Dissent Hits ‘Dysfunctional’ Jury in Ex-Gov’s Trial

  • Print

A federal appeals court has affirmed former Illinois Gov. George Ryan’s conviction for fraud and corruption, despite jury problems during the trial.

The Chicago-based U.S. Court of Appeals for the 7th Circuit ruled that the federal judge who oversaw the six-month trial acted within her authority when she replaced two jurors after deliberations began for failing to disclose criminal records, the Chicago Tribune reports.

“The fact that the trial may not have been picture-perfect is, in itself, nothing unusual,” Judge Diane Wood wrote in the 2-1 decision (PDF). “We conclude that the district court handled most problems that arose in an acceptable manner, and that whatever error remained was harmless.”

Ryan was convicted last year for improprieties in the awarding of state leases and contracts during his tenure as Illinois secretary of state. He was sentenced to serve 6 ½ years in prison. A co-defendant was also convicted.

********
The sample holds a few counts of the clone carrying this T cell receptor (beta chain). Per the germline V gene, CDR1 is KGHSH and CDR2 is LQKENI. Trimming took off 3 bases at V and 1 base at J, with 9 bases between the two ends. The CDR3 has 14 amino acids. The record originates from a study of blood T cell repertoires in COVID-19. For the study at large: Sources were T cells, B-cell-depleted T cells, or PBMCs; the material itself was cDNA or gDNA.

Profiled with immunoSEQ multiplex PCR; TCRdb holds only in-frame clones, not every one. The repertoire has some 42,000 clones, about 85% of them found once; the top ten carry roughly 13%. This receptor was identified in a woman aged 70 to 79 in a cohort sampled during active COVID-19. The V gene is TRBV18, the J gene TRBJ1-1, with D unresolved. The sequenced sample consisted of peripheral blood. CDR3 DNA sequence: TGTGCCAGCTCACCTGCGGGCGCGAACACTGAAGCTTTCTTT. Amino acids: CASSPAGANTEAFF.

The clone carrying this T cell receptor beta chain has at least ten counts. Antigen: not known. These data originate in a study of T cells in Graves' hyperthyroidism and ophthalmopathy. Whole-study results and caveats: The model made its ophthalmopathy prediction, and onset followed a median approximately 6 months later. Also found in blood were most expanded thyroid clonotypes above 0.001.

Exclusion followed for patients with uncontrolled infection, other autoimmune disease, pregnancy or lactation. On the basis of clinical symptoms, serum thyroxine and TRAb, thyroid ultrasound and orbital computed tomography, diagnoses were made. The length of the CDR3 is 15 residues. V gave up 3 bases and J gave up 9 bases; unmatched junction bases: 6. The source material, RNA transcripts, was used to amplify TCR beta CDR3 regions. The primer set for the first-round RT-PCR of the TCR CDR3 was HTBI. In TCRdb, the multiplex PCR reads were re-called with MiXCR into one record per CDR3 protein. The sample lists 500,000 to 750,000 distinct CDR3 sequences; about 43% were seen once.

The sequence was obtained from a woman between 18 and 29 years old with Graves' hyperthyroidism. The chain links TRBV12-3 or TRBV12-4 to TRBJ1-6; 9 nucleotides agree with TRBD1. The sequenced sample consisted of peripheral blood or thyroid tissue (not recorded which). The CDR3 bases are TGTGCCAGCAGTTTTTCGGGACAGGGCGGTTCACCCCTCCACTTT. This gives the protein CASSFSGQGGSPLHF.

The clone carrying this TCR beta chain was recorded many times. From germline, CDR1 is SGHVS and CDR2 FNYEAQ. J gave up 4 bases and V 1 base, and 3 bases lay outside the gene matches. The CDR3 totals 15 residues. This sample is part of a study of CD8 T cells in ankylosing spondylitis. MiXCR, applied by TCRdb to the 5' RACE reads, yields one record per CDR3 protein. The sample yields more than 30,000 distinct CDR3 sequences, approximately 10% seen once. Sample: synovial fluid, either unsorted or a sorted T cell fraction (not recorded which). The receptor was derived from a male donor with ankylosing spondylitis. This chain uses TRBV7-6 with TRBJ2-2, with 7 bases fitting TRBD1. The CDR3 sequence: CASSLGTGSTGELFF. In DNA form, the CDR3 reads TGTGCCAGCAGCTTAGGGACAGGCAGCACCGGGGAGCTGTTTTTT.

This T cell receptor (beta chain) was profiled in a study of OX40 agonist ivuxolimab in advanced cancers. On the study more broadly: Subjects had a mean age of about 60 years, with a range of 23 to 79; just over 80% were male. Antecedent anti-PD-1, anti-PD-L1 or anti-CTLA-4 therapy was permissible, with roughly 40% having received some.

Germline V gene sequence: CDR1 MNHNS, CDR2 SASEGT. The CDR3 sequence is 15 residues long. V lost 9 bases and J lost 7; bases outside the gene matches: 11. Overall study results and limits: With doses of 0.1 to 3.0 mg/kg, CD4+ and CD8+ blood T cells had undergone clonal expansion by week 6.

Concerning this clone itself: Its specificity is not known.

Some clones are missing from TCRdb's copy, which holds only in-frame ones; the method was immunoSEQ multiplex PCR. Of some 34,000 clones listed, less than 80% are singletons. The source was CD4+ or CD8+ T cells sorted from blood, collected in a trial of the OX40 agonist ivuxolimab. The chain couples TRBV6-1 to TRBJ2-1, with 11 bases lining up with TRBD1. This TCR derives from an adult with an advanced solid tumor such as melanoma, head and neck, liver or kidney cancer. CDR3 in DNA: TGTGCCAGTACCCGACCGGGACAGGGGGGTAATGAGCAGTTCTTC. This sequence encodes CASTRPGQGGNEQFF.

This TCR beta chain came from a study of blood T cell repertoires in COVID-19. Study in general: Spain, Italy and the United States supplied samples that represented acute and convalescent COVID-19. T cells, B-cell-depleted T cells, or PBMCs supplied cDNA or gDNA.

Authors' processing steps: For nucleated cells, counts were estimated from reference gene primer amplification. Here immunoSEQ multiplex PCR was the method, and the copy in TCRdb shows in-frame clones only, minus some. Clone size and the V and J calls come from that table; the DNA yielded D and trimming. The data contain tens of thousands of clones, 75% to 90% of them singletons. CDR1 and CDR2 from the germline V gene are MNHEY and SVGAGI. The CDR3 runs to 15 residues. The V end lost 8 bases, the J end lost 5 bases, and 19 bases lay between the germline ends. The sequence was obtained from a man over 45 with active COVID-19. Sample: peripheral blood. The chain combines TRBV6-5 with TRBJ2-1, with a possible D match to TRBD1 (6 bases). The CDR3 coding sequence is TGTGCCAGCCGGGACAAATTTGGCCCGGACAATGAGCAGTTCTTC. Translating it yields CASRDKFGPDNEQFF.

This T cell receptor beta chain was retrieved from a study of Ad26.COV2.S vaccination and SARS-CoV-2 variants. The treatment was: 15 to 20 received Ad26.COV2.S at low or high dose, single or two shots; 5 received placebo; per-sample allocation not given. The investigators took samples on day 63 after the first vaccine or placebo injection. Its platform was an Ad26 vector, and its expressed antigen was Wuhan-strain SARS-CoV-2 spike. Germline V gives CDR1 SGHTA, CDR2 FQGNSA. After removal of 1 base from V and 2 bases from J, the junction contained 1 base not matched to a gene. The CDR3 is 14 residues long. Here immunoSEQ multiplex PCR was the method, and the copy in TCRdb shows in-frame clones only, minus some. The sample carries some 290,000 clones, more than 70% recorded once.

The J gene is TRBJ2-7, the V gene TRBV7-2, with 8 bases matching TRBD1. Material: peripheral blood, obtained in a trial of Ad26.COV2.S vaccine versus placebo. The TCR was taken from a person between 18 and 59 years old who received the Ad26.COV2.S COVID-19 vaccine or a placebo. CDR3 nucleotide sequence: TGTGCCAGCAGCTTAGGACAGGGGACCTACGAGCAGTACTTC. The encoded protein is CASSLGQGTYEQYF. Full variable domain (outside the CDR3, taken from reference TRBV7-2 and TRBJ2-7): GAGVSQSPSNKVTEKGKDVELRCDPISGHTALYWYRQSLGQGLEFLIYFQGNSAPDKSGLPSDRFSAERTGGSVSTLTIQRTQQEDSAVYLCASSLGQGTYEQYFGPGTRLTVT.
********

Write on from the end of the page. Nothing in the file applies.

Dissenting Judge Michael Kanne called the jury deliberations “dysfunctional.” He said a majority of jurors had given untruthful answers under oath, yet only two were dismissed. Some jurors could have feared criminal prosecution for perjury when they rendered their verdicts, affecting their ability to be fair and partial, he concluded.

“In the final analysis, this case was inexorably driven to a defective conclusion by the natural human desire to bring an end to the massive expenditure of time and resources occasioned by this trial—to the detriment of the defendants,” Kanne wrote in dissent. “Given the breadth and depth of both structural and nonstructural errors, I have no doubt that if this case had been a six-day trial, rather than a six-month trial, a mistrial would have been swiftly declared. It should have been here.”

Give us feedback, share a story tip or update, or report an error.